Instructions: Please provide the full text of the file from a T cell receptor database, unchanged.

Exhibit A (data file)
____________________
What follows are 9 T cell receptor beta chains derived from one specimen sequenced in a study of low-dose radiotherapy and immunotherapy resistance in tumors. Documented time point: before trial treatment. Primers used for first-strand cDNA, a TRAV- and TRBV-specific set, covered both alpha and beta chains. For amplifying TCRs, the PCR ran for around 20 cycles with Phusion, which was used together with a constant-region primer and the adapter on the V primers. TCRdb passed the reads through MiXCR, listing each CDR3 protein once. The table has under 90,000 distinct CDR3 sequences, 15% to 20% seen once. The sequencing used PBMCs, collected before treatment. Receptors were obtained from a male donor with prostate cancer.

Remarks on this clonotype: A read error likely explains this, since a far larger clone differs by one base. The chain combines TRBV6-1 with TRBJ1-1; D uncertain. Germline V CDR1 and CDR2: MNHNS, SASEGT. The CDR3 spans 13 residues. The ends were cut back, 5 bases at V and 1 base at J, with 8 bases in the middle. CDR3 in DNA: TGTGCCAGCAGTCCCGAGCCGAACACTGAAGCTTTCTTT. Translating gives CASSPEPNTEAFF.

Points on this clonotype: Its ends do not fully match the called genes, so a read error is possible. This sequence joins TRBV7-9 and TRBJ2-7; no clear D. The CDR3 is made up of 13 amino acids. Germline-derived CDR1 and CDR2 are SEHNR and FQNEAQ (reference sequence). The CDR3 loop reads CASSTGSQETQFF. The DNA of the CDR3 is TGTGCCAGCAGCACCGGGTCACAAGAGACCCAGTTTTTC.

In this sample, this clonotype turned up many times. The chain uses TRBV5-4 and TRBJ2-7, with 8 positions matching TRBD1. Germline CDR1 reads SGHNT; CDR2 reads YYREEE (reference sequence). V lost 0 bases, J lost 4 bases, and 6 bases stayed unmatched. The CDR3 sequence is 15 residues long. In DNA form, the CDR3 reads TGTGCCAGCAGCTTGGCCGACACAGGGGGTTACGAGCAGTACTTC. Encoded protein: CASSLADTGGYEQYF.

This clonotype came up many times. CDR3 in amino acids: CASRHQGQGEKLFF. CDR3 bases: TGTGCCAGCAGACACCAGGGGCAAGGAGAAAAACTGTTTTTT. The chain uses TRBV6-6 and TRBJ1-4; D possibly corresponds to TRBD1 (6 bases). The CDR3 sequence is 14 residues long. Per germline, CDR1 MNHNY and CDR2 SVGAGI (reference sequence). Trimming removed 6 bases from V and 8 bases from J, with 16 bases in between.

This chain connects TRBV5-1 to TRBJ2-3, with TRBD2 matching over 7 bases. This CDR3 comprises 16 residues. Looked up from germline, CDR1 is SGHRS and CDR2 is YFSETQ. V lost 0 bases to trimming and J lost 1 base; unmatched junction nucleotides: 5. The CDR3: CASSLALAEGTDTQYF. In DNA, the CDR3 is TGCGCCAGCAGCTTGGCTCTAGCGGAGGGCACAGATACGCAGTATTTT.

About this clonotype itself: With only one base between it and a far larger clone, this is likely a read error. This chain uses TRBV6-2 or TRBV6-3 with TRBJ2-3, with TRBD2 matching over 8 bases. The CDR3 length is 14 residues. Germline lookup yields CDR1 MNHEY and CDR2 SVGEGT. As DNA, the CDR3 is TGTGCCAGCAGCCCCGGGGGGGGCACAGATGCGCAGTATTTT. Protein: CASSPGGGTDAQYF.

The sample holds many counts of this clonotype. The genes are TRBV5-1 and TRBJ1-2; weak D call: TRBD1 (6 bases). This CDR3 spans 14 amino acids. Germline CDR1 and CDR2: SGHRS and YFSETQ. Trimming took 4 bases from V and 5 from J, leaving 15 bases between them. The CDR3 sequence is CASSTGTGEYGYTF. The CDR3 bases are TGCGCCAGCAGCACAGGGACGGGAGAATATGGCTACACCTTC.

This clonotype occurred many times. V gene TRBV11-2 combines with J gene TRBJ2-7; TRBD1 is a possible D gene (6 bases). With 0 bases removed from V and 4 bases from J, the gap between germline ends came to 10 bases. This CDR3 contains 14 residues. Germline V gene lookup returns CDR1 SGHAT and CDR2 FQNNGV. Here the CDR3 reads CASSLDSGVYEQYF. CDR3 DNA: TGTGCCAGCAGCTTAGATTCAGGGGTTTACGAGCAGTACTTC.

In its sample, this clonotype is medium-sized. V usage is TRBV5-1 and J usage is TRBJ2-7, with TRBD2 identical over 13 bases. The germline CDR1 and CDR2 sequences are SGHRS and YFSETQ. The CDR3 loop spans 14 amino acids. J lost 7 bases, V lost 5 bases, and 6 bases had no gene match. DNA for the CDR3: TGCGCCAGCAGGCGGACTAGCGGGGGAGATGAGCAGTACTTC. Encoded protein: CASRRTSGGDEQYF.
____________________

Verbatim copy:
What follows are 9 T cell receptor beta chains derived from one specimen sequenced in a study of low-dose radiotherapy and immunotherapy resistance in tumors. Documented time point: before trial treatment. Primers used for first-strand cDNA, a TRAV- and TRBV-specific set, covered both alpha and beta chains. For amplifying TCRs, the PCR ran for around 20 cycles with Phusion, which was used together with a constant-region primer and the adapter on the V primers. TCRdb passed the reads through MiXCR, listing each CDR3 protein once. The table has under 90,000 distinct CDR3 sequences, 15% to 20% seen once. The sequencing used PBMCs, collected before treatment. Receptors were obtained from a male donor with prostate cancer.

Remarks on this clonotype: A read error likely explains this, since a far larger clone differs by one base. The chain combines TRBV6-1 with TRBJ1-1; D uncertain. Germline V CDR1 and CDR2: MNHNS, SASEGT. The CDR3 spans 13 residues. The ends were cut back, 5 bases at V and 1 base at J, with 8 bases in the middle. CDR3 in DNA: TGTGCCAGCAGTCCCGAGCCGAACACTGAAGCTTTCTTT. Translating gives CASSPEPNTEAFF.

Points on this clonotype: Its ends do not fully match the called genes, so a read error is possible. This sequence joins TRBV7-9 and TRBJ2-7; no clear D. The CDR3 is made up of 13 amino acids. Germline-derived CDR1 and CDR2 are SEHNR and FQNEAQ (reference sequence). The CDR3 loop reads CASSTGSQETQFF. The DNA of the CDR3 is TGTGCCAGCAGCACCGGGTCACAAGAGACCCAGTTTTTC.

In this sample, this clonotype turned up many times. The chain uses TRBV5-4 and TRBJ2-7, with 8 positions matching TRBD1. Germline CDR1 reads SGHNT; CDR2 reads YYREEE (reference sequence). V lost 0 bases, J lost 4 bases, and 6 bases stayed unmatched. The CDR3 sequence is 15 residues long. In DNA form, the CDR3 reads TGTGCCAGCAGCTTGGCCGACACAGGGGGTTACGAGCAGTACTTC. Encoded protein: CASSLADTGGYEQYF.

This clonotype came up many times. CDR3 in amino acids: CASRHQGQGEKLFF. CDR3 bases: TGTGCCAGCAGACACCAGGGGCAAGGAGAAAAACTGTTTTTT. The chain uses TRBV6-6 and TRBJ1-4; D possibly corresponds to TRBD1 (6 bases). The CDR3 sequence is 14 residues long. Per germline, CDR1 MNHNY and CDR2 SVGAGI (reference sequence). Trimming removed 6 bases from V and 8 bases from J, with 16 bases in between.

This chain connects TRBV5-1 to TRBJ2-3, with TRBD2 matching over 7 bases. This CDR3 comprises 16 residues. Looked up from germline, CDR1 is SGHRS and CDR2 is YFSETQ. V lost 0 bases to trimming and J lost 1 base; unmatched junction nucleotides: 5. The CDR3: CASSLALAEGTDTQYF. In DNA, the CDR3 is TGCGCCAGCAGCTTGGCTCTAGCGGAGGGCACAGATACGCAGTATTTT.

About this clonotype itself: With only one base between it and a far larger clone, this is likely a read error. This chain uses TRBV6-2 or TRBV6-3 with TRBJ2-3, with TRBD2 matching over 8 bases. The CDR3 length is 14 residues. Germline lookup yields CDR1 MNHEY and CDR2 SVGEGT. As DNA, the CDR3 is TGTGCCAGCAGCCCCGGGGGGGGCACAGATGCGCAGTATTTT. Protein: CASSPGGGTDAQYF.

The sample holds many counts of this clonotype. The genes are TRBV5-1 and TRBJ1-2; weak D call: TRBD1 (6 bases). This CDR3 spans 14 amino acids. Germline CDR1 and CDR2: SGHRS and YFSETQ. Trimming took 4 bases from V and 5 from J, leaving 15 bases between them. The CDR3 sequence is CASSTGTGEYGYTF. The CDR3 bases are TGCGCCAGCAGCACAGGGACGGGAGAATATGGCTACACCTTC.

This clonotype occurred many times. V gene TRBV11-2 combines with J gene TRBJ2-7; TRBD1 is a possible D gene (6 bases). With 0 bases removed from V and 4 bases from J, the gap between germline ends came to 10 bases. This CDR3 contains 14 residues. Germline V gene lookup returns CDR1 SGHAT and CDR2 FQNNGV. Here the CDR3 reads CASSLDSGVYEQYF. CDR3 DNA: TGTGCCAGCAGCTTAGATTCAGGGGTTTACGAGCAGTACTTC.

In its sample, this clonotype is medium-sized. V usage is TRBV5-1 and J usage is TRBJ2-7, with TRBD2 identical over 13 bases. The germline CDR1 and CDR2 sequences are SGHRS and YFSETQ. The CDR3 loop spans 14 amino acids. J lost 7 bases, V lost 5 bases, and 6 bases had no gene match. DNA for the CDR3: TGCGCCAGCAGGCGGACTAGCGGGGGAGATGAGCAGTACTTC. Encoded protein: CASRRTSGGDEQYF.